- #1

Mathsonfire

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Pls hlp I am stuck.Pls give me a clue on this...

Question number 7

Question number 7

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- MHB
- Thread starter Mathsonfire
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In summary, the conversation discusses how to factor a polynomial expression and the best approach to do so. The participants also mention the use of the "@" symbol and how it can trigger the spam detector. One participant suggests a method involving the factorization of (a-b)(b-c)(c-a)(ab+bc+ca), while another participant points out a typo in the last term.

- #1

Mathsonfire

- 11

- 0

Pls hlp I am stuck.Pls give me a clue on this...

Question number 7

Question number 7

Mathematics news on Phys.org

- #2

MarkFL

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MHB

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\(\displaystyle a^2(b^3-c^3)+b^2(c^3-a^3)+c^2(a^3-b^3)\)

I think I would arrange as:

\(\displaystyle c^2(a^3-b^3)-(a^3b^2-a^2b^3)-c^3(a^2-b^2)\)

Factor terms:

\(\displaystyle c^2(a-b)(a^2+ab+b^2)-a^2b^2(a-b)-c^3(a+b)(a-b)\)

Factor out factor common to all 3 terms:

\(\displaystyle (a-b)(c^2(a^2+ab+b^2)-a^2b^2-c^3(a+b))\)

In the second factor, expand and group on like $a$ terms:

\(\displaystyle (a-b)((c^2-b^2)a^2+(bc^2-c^3)a+(b^2c^2-bc^3))\)

\(\displaystyle (a-b)(-(c+b)(b-c)a^2+ac^2(b-c)+bc^2(b-c))\)

\(\displaystyle (a-b)(b-c)(-(c+b)a^2+ac^2+bc^2)\)

\(\displaystyle (a-b)(b-c)((c-a)ac+(a+c)(c-a)b)\)

\(\displaystyle (a-b)(b-c)(c-a)(ac+(a+c)b)\)

\(\displaystyle (a-b)(b-c)(c-a)(ab+bc+ca)\)

- #3

I like Serena

Homework Helper

MHB

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Two of the given answers contain (a-b), so let's try to confirm if (a-b) is a factor or not.

If (a-b) is a factor, then substituting b=a must yield 0... and it does (check it).

Consequently we can already eliminate answer (2).

So we try to extract (a-b). We can extract it from $c^2(a^3-b^3)$ directly, so it makes sense to put that term at the front.

We cannot extract it directly from the first and second terms, so we need to rearrange those so that we can extract (a-b), which is what Mark did.

From cyclic symmetry we can tell that (b-c) and (c-a) will also be factors, or otherwise we can check in the same way by substituting c=b respectively a=c.

Extract those factors as well in the same fashion, which brings us to Mark's final result.

- #4

Mathsonfire

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@I love Serena that was a great method thanks...

@MarkFl thanks again...

@MarkFl thanks again...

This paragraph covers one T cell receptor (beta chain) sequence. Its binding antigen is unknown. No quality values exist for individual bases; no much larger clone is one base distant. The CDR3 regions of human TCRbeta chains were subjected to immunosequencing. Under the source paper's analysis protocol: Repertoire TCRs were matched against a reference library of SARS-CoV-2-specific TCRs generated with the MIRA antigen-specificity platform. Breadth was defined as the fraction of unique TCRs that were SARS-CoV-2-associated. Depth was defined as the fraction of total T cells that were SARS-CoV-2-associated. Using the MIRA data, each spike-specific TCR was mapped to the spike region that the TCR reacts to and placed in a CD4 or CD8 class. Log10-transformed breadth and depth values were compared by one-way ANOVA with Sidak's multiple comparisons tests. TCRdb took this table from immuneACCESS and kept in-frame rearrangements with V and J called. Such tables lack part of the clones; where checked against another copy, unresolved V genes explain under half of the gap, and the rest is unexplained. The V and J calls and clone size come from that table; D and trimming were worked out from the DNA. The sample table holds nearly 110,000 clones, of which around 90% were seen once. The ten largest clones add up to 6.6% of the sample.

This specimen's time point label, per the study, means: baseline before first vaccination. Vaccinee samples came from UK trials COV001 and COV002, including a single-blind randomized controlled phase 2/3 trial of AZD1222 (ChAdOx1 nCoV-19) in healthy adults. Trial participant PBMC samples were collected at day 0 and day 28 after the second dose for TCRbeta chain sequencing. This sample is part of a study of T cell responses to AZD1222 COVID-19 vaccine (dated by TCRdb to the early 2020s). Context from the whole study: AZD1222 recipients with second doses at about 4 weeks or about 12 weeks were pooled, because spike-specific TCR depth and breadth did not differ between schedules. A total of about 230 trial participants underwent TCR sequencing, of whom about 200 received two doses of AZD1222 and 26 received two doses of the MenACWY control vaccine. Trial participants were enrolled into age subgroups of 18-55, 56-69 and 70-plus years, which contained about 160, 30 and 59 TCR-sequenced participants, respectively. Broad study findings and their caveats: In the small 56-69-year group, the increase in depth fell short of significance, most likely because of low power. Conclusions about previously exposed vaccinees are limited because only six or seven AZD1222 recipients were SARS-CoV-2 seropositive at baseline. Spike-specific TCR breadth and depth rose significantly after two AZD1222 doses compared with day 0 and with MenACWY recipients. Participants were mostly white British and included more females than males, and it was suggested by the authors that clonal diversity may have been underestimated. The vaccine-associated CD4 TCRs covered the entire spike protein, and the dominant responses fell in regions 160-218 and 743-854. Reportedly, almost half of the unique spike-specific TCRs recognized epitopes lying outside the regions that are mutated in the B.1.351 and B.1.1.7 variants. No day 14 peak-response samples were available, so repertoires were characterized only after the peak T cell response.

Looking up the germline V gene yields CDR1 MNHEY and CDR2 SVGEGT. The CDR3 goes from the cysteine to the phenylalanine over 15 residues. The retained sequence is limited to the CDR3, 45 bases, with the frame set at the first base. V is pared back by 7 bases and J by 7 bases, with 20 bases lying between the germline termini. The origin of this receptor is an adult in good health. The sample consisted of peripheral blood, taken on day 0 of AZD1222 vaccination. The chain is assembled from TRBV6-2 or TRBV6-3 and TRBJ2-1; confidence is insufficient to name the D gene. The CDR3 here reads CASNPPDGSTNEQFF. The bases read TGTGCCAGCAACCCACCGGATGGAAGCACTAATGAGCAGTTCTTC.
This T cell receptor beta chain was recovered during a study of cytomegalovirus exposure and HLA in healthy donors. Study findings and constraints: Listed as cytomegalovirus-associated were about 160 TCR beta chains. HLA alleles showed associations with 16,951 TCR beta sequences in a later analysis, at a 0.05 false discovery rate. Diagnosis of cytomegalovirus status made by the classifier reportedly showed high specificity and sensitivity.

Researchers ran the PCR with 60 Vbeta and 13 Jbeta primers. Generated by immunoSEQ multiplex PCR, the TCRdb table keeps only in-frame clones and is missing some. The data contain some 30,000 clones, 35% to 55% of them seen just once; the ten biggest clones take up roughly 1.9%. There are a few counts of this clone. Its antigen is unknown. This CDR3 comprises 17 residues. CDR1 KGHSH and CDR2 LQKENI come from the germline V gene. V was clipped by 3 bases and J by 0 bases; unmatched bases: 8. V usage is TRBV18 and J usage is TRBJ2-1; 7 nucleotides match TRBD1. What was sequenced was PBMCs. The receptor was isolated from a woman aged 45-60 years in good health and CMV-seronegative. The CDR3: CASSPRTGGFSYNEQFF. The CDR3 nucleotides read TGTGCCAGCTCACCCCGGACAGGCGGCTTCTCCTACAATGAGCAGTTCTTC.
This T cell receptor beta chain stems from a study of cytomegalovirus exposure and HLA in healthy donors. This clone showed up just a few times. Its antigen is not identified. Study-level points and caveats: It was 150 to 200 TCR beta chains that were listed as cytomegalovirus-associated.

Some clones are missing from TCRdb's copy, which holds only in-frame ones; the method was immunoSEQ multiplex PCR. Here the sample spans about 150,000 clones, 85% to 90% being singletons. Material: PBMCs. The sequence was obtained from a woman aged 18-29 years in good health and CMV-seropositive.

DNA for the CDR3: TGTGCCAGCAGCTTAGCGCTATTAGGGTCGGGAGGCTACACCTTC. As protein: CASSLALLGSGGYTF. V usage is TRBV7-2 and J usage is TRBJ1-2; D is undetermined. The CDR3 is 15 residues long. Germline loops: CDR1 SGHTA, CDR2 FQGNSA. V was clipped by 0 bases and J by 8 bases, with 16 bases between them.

- #5

I like Serena

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Let me clean that up.

Edit: Too late. Mark already did. ;)

- #6

MarkFL

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I like Serena said:

Let me clean that up.

Edit: Too late. Mark already did. ;)

A lot of sites now have forum software that allows tagging users with the @ symbol, so I may have to rethink using that as a trigger. :)

- #7

I like Serena

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MarkFL said:A lot of sites now have forum software that allows tagging users with the @ symbol, so I may have to rethink using that as a trigger. :)

Ooh, it would be really cool if typing @ would trigger user name markup somehow (instead of triggering the spam filter). Ah well, that is probably asking for too much.

- #8

MarkFL

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I like Serena said:Ooh, it would be really cool if typing @ would trigger user name markup somehow (instead of triggering the spam filter). Ah well, that is probably asking for too much.

DBTech offers an addon that allows true user tagging using the @ symbol, which I've tested some time ago out of curiosity on my dev site. On XF and IPS sites, typing the @ symbol and one ore more letters will even bring up a popup menu of usernames fitting the pattern typed.

Then the user tagged receives a notification that someone has tagged them, and a link to the post is provided.

- #9

Wilmer

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That "ca" should be "ac" :)MarkFL said:\(\displaystyle (a-b)(b-c)(c-a)(ab+bc+ca)\)

- #10

MarkFL

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Wilmer said:That "ca" should be "ac" :)

I agree, however, I was arranging it the way it is shown in the attached photo. :)

- #11

Wilmer

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A thousand apologies of which you may have one!

Factorisation is the process of breaking down an algebraic expression into smaller parts, known as factors, that when multiplied together result in the original expression.

To factorise an expression with variables, you need to find common factors and use algebraic techniques such as factoring by grouping, difference of squares, or perfect square trinomials.

The steps for factorising an expression include:

- Step 1: Identify any common factors.
- Step 2: Use algebraic techniques to factorise the remaining expression.
- Step 3: Check if the factors can be further simplified.

To factorise an expression with more than three terms, you can use the following steps:

- Step 1: Group the terms in pairs.
- Step 2: Factor each pair separately using the techniques mentioned earlier.
- Step 3: Factor out any common factors between the pairs.
- Step 4: Check if the factors can be further simplified.

Yes, the expression can be further factorised into (a+b+c)(a^2b^2+a^2c^2+b^2c^2-a^2bc-ab^2c-abc^2).

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